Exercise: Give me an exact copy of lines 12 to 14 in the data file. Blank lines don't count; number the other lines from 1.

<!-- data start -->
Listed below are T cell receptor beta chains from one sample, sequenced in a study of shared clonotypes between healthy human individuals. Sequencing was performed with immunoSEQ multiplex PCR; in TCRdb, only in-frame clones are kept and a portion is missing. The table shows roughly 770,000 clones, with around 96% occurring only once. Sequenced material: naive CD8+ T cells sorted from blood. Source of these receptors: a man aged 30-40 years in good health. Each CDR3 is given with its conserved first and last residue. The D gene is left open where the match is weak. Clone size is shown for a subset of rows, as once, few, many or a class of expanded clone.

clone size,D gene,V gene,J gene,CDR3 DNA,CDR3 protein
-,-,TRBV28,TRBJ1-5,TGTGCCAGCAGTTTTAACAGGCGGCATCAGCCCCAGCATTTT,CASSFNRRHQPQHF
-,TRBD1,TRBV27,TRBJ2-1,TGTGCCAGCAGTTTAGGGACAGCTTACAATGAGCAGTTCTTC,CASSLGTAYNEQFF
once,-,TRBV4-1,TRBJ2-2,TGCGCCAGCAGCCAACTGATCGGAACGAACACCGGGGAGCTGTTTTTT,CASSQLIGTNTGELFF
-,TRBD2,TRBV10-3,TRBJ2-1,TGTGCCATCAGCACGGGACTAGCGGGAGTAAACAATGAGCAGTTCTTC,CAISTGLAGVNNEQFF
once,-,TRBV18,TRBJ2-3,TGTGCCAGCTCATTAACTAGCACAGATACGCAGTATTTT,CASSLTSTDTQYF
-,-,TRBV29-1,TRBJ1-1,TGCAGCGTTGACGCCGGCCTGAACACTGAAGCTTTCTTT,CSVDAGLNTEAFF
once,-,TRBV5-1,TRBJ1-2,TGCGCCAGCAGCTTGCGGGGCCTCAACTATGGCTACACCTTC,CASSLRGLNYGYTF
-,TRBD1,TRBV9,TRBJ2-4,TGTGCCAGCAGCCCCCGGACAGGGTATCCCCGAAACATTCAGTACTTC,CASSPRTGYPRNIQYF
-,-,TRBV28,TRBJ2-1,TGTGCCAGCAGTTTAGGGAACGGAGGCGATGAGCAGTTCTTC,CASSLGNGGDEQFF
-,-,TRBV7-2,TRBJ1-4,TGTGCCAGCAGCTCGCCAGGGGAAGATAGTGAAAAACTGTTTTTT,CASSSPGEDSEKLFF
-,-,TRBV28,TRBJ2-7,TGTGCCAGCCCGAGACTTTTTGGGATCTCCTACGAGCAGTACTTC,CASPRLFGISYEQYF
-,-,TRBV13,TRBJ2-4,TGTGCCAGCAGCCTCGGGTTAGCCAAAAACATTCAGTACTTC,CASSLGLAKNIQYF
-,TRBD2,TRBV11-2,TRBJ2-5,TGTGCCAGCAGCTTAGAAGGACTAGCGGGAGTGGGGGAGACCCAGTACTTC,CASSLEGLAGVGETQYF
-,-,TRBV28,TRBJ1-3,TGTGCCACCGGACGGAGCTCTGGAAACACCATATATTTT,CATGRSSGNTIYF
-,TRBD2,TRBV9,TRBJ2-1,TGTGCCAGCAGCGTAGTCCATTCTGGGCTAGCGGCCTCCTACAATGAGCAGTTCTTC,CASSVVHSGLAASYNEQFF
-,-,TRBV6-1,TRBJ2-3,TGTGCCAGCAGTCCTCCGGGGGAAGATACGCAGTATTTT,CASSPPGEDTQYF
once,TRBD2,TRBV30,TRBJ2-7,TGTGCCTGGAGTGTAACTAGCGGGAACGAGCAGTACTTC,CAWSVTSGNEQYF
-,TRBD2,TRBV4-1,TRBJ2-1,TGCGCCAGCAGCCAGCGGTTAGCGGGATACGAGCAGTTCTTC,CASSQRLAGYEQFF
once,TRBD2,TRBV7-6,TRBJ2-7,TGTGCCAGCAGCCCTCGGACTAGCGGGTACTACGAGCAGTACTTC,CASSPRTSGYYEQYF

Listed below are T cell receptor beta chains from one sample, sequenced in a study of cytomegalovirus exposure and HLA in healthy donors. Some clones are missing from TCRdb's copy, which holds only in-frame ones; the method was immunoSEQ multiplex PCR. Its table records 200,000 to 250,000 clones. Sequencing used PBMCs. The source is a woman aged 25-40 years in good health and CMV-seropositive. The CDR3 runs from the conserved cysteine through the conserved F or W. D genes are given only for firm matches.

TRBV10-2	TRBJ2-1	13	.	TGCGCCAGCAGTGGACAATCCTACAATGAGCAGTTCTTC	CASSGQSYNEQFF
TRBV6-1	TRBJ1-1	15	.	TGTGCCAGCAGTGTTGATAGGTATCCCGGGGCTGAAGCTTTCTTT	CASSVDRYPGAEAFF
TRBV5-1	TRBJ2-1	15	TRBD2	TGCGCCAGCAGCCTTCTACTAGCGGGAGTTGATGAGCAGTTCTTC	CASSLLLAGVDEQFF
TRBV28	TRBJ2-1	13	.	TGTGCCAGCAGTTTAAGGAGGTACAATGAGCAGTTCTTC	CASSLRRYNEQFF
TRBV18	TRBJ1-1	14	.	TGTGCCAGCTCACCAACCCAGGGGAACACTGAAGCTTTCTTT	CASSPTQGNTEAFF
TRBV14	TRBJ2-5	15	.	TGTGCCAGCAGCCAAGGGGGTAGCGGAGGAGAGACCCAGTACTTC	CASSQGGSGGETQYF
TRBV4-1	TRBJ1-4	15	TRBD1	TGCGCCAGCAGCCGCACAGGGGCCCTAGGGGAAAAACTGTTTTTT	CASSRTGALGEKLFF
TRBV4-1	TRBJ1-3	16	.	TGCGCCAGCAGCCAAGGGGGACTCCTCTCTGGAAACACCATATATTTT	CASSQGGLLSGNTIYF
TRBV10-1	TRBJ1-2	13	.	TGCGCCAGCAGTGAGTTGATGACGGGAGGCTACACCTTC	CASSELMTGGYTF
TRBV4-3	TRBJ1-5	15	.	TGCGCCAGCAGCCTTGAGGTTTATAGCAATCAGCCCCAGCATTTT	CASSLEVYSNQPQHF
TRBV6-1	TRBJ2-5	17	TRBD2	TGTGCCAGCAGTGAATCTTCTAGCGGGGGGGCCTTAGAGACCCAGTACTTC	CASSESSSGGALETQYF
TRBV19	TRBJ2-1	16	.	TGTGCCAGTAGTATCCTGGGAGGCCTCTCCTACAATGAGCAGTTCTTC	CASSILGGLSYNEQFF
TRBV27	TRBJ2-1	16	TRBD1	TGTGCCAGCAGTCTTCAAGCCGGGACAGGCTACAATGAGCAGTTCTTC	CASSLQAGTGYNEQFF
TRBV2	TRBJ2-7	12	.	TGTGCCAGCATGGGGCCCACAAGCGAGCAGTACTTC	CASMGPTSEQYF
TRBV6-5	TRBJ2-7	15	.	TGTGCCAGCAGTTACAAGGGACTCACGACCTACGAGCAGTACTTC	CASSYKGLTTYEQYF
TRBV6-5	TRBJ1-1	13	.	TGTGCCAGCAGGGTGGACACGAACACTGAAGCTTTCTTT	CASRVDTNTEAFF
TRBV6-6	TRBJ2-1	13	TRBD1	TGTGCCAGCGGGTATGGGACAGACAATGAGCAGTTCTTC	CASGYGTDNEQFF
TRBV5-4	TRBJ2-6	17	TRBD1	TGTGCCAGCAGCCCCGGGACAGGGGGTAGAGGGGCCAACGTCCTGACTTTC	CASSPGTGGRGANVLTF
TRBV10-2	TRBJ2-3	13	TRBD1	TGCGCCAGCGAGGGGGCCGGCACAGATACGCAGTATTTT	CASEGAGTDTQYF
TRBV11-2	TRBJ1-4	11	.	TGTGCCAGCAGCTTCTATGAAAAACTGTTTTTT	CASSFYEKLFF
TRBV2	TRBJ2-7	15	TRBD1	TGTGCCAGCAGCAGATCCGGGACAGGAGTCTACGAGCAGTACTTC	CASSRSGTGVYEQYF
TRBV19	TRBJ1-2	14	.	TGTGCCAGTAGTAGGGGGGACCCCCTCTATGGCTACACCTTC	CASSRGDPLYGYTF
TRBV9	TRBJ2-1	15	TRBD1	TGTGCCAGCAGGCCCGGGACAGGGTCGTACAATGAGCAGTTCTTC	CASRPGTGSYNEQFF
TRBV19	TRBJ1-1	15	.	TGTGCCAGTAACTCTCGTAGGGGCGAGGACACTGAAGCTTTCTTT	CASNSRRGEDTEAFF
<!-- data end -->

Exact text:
-,-,TRBV7-2,TRBJ1-4,TGTGCCAGCAGCTCGCCAGGGGAAGATAGTGAAAAACTGTTTTTT,CASSSPGEDSEKLFF
-,-,TRBV28,TRBJ2-7,TGTGCCAGCCCGAGACTTTTTGGGATCTCCTACGAGCAGTACTTC,CASPRLFGISYEQYF
-,-,TRBV13,TRBJ2-4,TGTGCCAGCAGCCTCGGGTTAGCCAAAAACATTCAGTACTTC,CASSLGLAKNIQYF